When the World Trade Center's twin towers collapsed almost 10 years ago, Iraqi dictator Saddam Hussein was the only person to publicly express joy at the carnage. "The American cowboys are reaping the fruit of their crimes against humanity," he declared.
Most of the other leaders and regents of the Islamic world -- including Syria's new leader, Bashar Assad; Iranian President Mohammad Khatami; and even Libyan strongman Moammar Gadhafi -- condemned the attack with which Osama bin Laden and his terrorist organization al-Qaida will forever be associated.
And yet Sept. 11, 2001 appears to have been one of the few times the Iraqi leader better understood the mood on the streets than his apparently more moderate colleagues. Many Muslims admired Osama bin Laden, and not secretly. A study by the Washington-based Pew Research Center conducted two years after the 9/11 attacks on New York and Washington found that 72 percent of Palestinians, almost 60 percent of Indonesians and Jordanians and almost half the Pakistani population considered bin Laden to be "trustworthy."
Given such overwhelming support back then, it is amazing how little interest there is today in the former batal, or hero, in the Arab world.
The news of the audacious Navy Seals raid electrified the West, but in North Africa and the Middle East it was merely one story among many. On Tuesday, the front page of Dubai's Al-Bajan newspaper was dedicated to the 40th anniversary of the founding of the United Arab Emirates. In Cairo, the lead article in the Al-Wafd newspaper addressed worries about money flowing out of Egypt. The Arab News in the Saudi capital Jeddah reported that English would now be an obligatory subject at school from fourth grade onward. Only then did it mention and comment on the death of "the Sheikh," as bin Laden was always respectfully and reverentially referred to.
No Respect Left for Bin Laden
Not much of that respect and reverence appears to remain, and both bin Laden's reputation and the violent culture he symbolized have been on the decline in the Muslim world for years. Since 2003, researchers at Pew have asked the same question about bin Laden every year. While 72 percent of Palestinians backed him in 2003, that figure has now fallen to 34 percent. Jordanian support has dropped from 56 to 13 percent, while Pakistani backing for bin Laden has slumped from 46 to 18 percent.
There are still those who advocate jihadism, the belief in a holy Islamist war. Backing by one in three Palestinians is a considerable proportion of the population, and presumably one of the reasons why Ismail Haniya, prime minister of the Palestinian Authority, publicly expressed regret this week about the killing of the al-Qaida leader.
But as dangerous as al-Qaida remains as a terrorist organization, its political ideology has become virtually irrelevant in the Middle East. The more attacks it has carried out since 9/11 -- including on targets in the Muslim world -- the harder it has been to justify that terrorism to ordinary Muslims. This was already the case with the 2002 bombings on Djerba and Bali, and in Casablanca and Istanbul the following year -- not least because many of the casualties were Muslim, rather than just Western or Jewish. But support was particularly undermined by a series of al-Qaida assassinations carried out in Saudi Arabia from 2003 to 2006, in 2005 in Jordan and the countless attacks during the Iraq conflict, which quickly cost thousands of lives.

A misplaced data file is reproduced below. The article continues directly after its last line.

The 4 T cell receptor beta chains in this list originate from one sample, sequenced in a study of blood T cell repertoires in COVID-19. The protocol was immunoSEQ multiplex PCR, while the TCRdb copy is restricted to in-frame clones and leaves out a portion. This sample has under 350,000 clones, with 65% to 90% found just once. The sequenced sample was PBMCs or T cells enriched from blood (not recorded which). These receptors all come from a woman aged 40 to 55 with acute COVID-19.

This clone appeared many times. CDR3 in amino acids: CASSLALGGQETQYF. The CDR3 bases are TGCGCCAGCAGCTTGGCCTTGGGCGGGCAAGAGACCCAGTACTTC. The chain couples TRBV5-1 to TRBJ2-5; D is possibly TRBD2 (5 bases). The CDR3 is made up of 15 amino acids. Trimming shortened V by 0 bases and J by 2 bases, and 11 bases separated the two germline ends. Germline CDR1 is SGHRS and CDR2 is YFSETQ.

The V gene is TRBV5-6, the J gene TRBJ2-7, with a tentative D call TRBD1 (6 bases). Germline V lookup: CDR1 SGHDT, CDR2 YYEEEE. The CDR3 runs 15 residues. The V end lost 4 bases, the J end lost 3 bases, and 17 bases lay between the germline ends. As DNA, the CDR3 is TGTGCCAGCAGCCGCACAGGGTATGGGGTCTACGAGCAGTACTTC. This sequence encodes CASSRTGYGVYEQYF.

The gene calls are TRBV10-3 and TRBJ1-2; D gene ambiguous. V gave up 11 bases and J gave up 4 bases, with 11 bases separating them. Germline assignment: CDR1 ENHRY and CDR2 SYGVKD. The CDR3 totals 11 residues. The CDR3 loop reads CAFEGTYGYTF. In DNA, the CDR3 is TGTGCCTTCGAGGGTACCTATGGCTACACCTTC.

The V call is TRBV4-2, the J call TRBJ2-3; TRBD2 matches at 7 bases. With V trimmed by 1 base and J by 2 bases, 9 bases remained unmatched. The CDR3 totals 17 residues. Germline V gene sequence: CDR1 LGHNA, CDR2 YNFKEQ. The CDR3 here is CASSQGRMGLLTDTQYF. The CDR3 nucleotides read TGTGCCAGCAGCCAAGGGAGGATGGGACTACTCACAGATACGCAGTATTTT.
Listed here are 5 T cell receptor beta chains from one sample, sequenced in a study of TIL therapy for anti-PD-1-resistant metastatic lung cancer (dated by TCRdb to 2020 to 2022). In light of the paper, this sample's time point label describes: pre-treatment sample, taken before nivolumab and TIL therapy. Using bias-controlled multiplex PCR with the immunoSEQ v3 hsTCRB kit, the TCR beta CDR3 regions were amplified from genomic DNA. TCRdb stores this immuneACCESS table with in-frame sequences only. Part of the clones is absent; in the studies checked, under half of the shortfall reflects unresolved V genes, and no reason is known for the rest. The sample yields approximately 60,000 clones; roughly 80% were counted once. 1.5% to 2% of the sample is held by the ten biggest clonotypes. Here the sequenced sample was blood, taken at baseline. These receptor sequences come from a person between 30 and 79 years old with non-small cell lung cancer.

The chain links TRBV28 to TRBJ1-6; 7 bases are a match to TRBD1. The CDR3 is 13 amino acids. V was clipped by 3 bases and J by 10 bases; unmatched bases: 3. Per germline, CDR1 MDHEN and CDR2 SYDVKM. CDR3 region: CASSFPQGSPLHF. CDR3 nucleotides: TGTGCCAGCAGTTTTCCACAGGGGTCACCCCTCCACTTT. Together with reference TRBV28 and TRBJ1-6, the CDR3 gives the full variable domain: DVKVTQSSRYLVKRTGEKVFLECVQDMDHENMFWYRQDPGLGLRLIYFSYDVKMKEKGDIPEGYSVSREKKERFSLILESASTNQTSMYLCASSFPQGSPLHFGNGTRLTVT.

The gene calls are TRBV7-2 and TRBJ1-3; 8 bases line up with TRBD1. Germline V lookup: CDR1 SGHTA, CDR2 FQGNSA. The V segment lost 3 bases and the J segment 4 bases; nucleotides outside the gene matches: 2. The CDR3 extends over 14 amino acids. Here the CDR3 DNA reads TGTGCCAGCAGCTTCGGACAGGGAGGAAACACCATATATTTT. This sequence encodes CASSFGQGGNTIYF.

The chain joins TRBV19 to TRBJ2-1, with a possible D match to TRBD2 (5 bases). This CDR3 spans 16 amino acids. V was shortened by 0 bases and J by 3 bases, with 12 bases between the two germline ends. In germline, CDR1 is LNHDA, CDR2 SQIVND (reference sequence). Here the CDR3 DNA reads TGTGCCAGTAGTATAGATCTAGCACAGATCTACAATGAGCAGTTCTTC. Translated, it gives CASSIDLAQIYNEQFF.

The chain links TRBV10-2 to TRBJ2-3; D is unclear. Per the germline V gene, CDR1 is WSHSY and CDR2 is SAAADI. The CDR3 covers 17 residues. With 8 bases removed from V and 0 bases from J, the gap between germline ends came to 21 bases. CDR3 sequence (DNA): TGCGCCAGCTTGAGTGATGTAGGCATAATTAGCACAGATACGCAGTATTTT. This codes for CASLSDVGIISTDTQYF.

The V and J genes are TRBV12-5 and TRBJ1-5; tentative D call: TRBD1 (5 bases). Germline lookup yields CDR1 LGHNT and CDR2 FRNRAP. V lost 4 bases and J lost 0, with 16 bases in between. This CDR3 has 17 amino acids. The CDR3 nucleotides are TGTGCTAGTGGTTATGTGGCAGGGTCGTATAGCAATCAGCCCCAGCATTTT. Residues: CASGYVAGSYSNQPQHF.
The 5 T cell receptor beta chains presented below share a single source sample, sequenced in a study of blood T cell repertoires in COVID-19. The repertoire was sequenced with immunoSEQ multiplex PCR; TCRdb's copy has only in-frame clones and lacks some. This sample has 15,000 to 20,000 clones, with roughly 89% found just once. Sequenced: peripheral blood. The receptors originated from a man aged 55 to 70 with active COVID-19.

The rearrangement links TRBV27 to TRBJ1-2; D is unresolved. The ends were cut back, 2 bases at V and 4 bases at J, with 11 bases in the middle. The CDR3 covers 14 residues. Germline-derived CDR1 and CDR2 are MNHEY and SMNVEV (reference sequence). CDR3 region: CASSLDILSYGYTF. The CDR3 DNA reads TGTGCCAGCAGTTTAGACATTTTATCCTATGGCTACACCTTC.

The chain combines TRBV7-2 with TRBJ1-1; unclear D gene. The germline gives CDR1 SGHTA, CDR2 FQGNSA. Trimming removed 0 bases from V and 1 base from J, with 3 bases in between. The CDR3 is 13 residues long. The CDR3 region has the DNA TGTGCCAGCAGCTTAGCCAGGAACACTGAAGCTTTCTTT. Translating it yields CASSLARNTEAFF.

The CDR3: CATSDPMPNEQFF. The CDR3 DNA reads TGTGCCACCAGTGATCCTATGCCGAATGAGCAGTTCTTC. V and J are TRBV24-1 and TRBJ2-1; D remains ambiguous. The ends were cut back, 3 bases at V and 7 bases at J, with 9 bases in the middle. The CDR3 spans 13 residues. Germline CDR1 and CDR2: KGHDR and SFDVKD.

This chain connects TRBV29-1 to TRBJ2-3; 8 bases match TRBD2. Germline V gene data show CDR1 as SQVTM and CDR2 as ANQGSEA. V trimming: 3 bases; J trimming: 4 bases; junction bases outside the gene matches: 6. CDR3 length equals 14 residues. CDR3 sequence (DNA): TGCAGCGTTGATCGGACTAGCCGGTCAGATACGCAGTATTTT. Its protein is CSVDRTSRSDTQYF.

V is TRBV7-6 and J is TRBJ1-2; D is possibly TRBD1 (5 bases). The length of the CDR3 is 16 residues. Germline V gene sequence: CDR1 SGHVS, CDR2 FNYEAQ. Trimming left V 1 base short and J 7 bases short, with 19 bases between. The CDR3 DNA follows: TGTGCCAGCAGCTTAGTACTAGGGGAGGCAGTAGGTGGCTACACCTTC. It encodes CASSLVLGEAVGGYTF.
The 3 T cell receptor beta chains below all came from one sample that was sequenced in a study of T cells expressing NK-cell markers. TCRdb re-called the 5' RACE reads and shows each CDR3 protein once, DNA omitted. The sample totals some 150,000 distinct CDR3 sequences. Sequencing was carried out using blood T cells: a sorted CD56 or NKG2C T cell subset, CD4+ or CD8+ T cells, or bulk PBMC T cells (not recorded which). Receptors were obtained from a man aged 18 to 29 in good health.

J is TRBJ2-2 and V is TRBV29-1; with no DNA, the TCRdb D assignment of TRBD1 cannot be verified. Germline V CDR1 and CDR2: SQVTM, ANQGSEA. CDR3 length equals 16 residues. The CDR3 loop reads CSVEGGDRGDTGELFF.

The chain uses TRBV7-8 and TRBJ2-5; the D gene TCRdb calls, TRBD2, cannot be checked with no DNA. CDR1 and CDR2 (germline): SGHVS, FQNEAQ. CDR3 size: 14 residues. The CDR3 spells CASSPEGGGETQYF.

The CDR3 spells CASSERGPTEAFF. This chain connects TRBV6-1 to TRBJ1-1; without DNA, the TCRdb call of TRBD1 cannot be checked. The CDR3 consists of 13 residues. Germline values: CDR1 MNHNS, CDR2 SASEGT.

The particularly brutal nature of this wave of terrorist strikes not only appalled broad swathes of society across the entire Arab world, but also triggered a serious conflict within al-Qaida itself.
While the bitter ideological dispute was eroding the movement from within, the economic developments that fundamentally changed Arab society would prove at least as significant in frustrating the jihadists' plans.
Sharing the Wealth
The upturn in fortunes in the Persian Gulf, the resulting opening of previously closed Arab economies and the simultaneous boom in the use of social media have threatened to sideline al-Qaida completely. A growing majority of mainly young Arabs are no longer primarily interested in fighting presumed American hegemony in the Middle East or pushing for the acceptance of a religion allegedly repressed by pro-Western regimes.
Instead they want a share of the economic growth from which only their rulers' clans have profited until now. Pious jihadist philosophers simply have no answers to such aspirations. Religious arguments are as useless in countering anger at the unjust division of wealth as the sham reforms with which autocratic leaders in the region have tried, and in several instances, failed to cling to power. It is ironic, for example, that bin Laden's killing comes only weeks after the toppling of Egyptian President Hosni Mubarak, who claimed until the bitter end that "hundreds of new bin Ladens" would make the world unsafe unless his advice was heeded.
Other dictators and terrorist leaders will undoubtedly follow Mubarak and bin Laden into the annals of history. As the commanders of a sinking epoch both men managed to cause a lot of harm, but their philosophies are finished.
This view is also shared by former associates of the al-Qaida founder. Saudi journalist Jamal Khashoggi, who reported extensively on bin Laden during his fight against the Soviets in Afghanistan in the 1980s, long believed that the only way to beat the corrupt Arab regimes was to become a communist or an Islamist. But today he says: "Democracy wasn't an option here -- until now. Al-Qaida was was buried in Tahrir Square in Cairo."